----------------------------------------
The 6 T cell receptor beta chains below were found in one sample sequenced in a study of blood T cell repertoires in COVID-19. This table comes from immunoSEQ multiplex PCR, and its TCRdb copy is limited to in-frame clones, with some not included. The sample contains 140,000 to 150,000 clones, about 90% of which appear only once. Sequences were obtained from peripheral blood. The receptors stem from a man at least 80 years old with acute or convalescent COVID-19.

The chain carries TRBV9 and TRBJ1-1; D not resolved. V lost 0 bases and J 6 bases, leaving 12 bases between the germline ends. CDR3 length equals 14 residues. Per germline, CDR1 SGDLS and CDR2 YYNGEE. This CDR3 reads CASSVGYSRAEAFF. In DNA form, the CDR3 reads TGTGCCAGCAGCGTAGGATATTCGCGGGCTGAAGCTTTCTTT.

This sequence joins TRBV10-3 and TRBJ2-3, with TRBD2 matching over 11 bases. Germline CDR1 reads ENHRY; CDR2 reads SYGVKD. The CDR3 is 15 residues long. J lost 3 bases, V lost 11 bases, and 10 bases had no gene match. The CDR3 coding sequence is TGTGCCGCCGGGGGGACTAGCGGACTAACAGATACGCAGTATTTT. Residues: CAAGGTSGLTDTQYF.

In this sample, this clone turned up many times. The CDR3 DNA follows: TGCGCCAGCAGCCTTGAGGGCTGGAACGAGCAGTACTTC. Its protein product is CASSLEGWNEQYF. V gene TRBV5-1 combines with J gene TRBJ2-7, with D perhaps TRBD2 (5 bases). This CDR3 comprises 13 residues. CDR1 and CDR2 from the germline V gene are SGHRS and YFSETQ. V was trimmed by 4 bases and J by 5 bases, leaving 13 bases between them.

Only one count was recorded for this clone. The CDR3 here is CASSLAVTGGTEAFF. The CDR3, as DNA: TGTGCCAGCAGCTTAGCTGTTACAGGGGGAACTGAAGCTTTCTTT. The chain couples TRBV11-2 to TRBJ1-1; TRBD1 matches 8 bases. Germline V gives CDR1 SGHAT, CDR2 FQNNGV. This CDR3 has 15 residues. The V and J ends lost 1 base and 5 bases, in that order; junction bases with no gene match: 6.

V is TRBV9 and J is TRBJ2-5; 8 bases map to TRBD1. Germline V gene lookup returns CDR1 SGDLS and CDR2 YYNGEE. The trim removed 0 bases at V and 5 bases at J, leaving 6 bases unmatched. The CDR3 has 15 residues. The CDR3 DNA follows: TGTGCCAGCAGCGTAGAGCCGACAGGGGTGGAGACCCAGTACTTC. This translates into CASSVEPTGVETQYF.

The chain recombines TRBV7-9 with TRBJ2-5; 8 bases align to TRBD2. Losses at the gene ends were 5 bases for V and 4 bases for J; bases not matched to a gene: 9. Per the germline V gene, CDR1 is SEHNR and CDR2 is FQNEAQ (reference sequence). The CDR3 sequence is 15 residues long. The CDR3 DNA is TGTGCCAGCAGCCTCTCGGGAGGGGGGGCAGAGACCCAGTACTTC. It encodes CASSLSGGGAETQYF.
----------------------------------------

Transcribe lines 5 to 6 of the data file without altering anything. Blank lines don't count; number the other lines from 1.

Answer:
Only one count was recorded for this clone. The CDR3 here is CASSLAVTGGTEAFF. The CDR3, as DNA: TGTGCCAGCAGCTTAGCTGTTACAGGGGGAACTGAAGCTTTCTTT. The chain couples TRBV11-2 to TRBJ1-1; TRBD1 matches 8 bases. Germline V gives CDR1 SGHAT, CDR2 FQNNGV. This CDR3 has 15 residues. The V and J ends lost 1 base and 5 bases, in that order; junction bases with no gene match: 6.

V is TRBV9 and J is TRBJ2-5; 8 bases map to TRBD1. Germline V gene lookup returns CDR1 SGDLS and CDR2 YYNGEE. The trim removed 0 bases at V and 5 bases at J, leaving 6 bases unmatched. The CDR3 has 15 residues. The CDR3 DNA follows: TGTGCCAGCAGCGTAGAGCCGACAGGGGTGGAGACCCAGTACTTC. This translates into CASSVEPTGVETQYF.